– The transitional arrangements clearly apply to person A.
    – The transitional arrangements clearly do not apply to person B – it will never be possible to “compulsorily” retire this person.
    – The transitional arrangements COULD apply to person C, provided that the notice of retirement is served on him/her prior to 1 April 2011 (to reiterate, this is because I believe that the reference to “that date” in r.5(1)(b) is intended to be a reference to the date on which the notice of retirement is served, not a reference to the commencement date of the Regulations). So, provided that the notice is served before the person turns 65, and provided they will turn 65 before 30 September 2011, the transitional arrangements will apply.
    – The transitional arrangements CANNOT apply to person D, because it is not possible to issue a notice of retirement before he/she turns 65 (so r.5(1)(b) in its suggested revised form is not satisfied).

    Person E is where problems still lie. If the notice of retirement was issued before the person turned 65, then the transitional arrangements will apply. But if the notice of retirement was only issued after the person turned 65, then the transitional arrangements cannot apply. The consquence of this is to render the notice of retirement effectively null and void, which I regard as grossly unfair where that notice has been properly served, and the employer (and employee) have been planning on that basis. For example, what if person E had turned 65 on 1 January 2010, but his/her employer had agreed to his/her earlier request to work beyond retirement by offering a 2 year fixed term extension? In order to comply with the current legislation, that employer would be wishing to serve a fresh notice of retirement (with an effective date of 31 December 2011), and could have done so on say 30 January 2011. In my view, that employer should still be allowed to force person E to retire on 31 December 2011, in accordance with a notice which has already been validly served. But the draft Regulations, as currently worded, do not permit that.

    • Thanks Jon, interesting comment, but as you point out, whether “that date” is the date the Regs come in or the date the retirement notice is served, it still has the completely unjustified and unfair result that employers cannot retire anyone who reached their 65th birthday before the notice is served – a result that would render unlawful notices that have already been lawfully issued.

  3. Emma Blake says:

    Brilliant blog post. This is the first account of the problem which I’ve actually understood. Congratulations on writing so clearly.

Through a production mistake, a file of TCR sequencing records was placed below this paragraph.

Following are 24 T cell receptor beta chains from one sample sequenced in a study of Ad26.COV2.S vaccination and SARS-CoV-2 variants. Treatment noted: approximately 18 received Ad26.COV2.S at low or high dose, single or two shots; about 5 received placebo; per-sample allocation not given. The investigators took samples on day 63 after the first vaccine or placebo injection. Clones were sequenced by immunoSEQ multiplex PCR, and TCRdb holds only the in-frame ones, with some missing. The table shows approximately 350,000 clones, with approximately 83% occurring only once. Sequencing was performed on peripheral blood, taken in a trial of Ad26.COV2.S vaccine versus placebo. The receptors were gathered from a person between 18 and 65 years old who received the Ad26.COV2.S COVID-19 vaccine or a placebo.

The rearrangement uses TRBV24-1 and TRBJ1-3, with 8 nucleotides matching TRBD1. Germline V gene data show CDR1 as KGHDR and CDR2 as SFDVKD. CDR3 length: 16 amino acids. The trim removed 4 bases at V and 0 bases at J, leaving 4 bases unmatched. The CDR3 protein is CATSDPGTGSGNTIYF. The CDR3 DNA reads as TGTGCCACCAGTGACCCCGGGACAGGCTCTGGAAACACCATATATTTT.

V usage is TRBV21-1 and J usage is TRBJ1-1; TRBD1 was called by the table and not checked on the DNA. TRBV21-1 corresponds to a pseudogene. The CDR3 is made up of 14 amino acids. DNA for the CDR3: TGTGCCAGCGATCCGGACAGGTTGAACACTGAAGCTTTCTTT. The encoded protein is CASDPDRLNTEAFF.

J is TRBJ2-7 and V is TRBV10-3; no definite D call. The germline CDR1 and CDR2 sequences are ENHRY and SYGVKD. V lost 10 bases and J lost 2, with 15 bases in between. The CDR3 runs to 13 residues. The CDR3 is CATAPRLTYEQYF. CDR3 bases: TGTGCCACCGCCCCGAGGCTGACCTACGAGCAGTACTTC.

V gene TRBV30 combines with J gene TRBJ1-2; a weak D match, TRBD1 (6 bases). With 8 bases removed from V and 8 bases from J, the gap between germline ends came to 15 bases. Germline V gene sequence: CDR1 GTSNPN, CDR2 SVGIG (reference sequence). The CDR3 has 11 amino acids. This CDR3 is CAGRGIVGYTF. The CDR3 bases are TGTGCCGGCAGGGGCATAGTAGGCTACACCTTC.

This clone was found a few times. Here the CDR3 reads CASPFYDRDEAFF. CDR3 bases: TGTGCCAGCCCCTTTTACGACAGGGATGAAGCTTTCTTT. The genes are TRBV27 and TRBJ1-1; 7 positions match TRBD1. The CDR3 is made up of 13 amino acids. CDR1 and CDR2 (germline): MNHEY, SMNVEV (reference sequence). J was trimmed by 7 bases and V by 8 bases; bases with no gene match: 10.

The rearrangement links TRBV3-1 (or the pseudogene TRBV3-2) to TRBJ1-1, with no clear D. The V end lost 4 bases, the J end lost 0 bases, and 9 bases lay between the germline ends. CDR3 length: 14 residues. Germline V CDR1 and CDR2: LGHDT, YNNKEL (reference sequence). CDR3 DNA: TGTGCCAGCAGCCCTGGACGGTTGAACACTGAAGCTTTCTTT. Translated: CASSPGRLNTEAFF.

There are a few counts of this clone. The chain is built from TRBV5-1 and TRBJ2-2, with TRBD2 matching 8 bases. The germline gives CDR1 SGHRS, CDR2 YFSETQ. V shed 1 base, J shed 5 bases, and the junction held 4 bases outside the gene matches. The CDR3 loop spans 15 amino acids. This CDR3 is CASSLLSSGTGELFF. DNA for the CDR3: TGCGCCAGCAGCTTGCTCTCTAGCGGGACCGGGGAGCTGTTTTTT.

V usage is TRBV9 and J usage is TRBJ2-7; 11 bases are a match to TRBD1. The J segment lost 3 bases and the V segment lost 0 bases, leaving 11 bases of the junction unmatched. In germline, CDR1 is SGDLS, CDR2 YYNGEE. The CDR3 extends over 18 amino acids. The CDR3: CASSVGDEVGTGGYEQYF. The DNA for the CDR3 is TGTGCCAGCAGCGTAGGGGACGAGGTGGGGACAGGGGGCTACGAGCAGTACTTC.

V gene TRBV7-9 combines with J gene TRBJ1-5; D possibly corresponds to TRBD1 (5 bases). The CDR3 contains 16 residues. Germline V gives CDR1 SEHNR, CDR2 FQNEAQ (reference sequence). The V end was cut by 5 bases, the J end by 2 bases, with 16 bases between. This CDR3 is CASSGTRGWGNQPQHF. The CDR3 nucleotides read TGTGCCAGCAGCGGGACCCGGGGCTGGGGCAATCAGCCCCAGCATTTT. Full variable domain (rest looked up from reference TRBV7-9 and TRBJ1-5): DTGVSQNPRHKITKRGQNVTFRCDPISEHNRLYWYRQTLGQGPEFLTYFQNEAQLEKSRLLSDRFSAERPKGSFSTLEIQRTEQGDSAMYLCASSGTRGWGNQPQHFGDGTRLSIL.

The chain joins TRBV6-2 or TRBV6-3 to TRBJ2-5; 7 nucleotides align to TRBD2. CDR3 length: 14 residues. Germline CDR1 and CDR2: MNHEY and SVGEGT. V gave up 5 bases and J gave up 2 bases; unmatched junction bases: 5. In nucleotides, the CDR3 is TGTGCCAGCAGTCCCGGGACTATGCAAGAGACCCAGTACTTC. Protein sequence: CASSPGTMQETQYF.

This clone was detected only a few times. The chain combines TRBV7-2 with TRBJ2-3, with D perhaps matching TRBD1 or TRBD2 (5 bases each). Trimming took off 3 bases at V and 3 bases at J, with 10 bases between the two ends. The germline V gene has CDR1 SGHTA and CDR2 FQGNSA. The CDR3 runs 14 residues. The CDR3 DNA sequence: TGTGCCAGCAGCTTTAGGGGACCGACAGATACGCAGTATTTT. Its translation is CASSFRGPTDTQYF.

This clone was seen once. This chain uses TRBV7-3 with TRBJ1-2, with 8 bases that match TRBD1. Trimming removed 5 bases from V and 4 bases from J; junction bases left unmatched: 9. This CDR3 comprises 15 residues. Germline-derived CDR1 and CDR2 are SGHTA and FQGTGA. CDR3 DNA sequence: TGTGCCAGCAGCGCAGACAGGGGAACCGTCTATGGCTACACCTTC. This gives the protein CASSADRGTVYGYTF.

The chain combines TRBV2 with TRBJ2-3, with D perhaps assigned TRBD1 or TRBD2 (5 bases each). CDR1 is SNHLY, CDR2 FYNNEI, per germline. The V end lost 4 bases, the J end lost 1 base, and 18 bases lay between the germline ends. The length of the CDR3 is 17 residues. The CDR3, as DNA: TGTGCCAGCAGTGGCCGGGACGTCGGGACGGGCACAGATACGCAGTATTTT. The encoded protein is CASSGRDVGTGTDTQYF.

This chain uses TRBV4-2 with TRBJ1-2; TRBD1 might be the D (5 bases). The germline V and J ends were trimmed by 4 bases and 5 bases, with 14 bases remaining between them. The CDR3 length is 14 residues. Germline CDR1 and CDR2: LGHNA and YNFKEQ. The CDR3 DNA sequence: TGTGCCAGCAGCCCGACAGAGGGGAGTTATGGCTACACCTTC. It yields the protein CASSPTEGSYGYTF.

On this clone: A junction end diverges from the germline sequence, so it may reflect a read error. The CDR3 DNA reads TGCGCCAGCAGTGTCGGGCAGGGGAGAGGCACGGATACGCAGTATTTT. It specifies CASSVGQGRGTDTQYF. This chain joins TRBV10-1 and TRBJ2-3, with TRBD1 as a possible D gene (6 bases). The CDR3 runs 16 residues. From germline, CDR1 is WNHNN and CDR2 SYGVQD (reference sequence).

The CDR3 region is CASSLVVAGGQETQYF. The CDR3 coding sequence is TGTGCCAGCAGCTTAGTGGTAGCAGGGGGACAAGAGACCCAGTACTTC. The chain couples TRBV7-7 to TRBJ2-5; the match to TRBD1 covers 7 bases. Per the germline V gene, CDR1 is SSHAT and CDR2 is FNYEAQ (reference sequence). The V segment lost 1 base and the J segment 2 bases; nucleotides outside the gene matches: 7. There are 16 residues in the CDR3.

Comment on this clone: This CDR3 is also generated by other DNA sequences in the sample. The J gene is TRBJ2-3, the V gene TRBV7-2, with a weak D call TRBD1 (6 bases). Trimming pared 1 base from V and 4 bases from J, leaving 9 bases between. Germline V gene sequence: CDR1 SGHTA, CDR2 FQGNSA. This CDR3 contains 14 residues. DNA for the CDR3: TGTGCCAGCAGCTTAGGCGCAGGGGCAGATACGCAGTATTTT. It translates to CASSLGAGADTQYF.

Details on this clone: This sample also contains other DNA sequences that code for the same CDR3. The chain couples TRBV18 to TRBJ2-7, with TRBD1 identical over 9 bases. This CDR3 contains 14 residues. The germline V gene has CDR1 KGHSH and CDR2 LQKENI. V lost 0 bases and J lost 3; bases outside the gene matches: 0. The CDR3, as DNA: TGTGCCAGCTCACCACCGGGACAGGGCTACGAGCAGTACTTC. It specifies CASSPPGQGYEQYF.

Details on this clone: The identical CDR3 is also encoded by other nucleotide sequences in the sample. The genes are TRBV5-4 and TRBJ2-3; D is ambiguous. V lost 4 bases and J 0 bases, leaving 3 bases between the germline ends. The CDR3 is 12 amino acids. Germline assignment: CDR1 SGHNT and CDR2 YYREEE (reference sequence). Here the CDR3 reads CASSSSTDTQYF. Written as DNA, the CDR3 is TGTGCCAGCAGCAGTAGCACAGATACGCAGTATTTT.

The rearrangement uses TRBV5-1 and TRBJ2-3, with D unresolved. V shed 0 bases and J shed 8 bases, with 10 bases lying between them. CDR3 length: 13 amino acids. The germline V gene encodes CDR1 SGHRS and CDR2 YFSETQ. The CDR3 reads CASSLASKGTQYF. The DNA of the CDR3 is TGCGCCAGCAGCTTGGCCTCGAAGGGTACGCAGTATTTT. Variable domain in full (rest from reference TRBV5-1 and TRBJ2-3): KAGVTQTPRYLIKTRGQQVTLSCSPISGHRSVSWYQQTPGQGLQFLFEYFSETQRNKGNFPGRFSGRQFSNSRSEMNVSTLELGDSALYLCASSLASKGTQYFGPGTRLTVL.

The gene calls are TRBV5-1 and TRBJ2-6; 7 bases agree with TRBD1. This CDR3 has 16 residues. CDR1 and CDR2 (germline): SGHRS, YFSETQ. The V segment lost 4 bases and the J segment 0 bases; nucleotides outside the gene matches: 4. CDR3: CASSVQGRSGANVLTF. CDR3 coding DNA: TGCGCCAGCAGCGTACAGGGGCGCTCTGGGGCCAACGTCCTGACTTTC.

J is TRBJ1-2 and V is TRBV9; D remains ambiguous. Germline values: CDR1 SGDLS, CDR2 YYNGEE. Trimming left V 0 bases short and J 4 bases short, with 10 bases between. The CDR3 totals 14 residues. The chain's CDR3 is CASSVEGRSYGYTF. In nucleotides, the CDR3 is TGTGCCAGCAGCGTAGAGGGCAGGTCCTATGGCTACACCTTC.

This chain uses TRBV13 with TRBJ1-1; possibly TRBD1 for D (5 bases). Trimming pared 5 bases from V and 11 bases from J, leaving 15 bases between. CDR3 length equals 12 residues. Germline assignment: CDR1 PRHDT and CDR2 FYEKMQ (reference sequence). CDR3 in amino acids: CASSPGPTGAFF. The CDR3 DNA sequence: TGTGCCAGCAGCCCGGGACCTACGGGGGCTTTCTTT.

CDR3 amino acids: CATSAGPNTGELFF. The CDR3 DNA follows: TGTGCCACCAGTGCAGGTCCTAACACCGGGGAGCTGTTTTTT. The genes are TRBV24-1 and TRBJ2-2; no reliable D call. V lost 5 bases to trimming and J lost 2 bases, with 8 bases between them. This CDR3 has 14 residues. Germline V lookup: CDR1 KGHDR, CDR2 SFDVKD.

4. marktarran says:

    There seems to be some confusion over whether this is what the Government really intends. PEN (the PSL Employment Network) has been discussing this all week, and two separate conversations with BIS have resulted in two different answers. Person #1 at BIS seemed to believe the transitional provisions are only intended to apply to those whose 65th birthday falls between 6 April and 30 Sept. However, a second conversation with Person #2 has revealed it was NOT their intention to exclude those who will have attained age 65 before April 2011 from the transitional provisions. I have the names of the two BIS contacts if anyone wants them to follow up, but I won’t publish them here.

    According to Person #2, BIS are apparently in the process of reviewing the draft regs to see if they require amendment or otherwise whether amendment would be a good idea “for the sake of clarity”. However, his view was that the error in drafting might possibly be saved by the Interpretation Act because there’s a presumption against retrospectivity in there. I wouldn’t want to rely on that one, myself.

    The Regs have supposedly been laid (on 16 Feb). If new regs are going to be laid in time for 6 April the government will have to get on with it. I still don’t understand why there’s been no official announcement about it.

  5. Pingback: UK Government is confusing UK employers : Think Germinate

  6. Pingback: Confusion Remains over Abolition of Retirement Age

  7. Mark Tarran says:

    Further news: BIS has now confirmed over the telephone (I am told by Eversheds) that amended regulations will be laid, at some point not before next week, but they are “tight-lipped” over what the content will be.

  8. Sanity has been restored. New draft regulations have been published (although again, not on any government website as yet). Daniel Barnett and Darren Newman have summarised them so I won’t bother. But the new regs seem to do the job that should have been done before.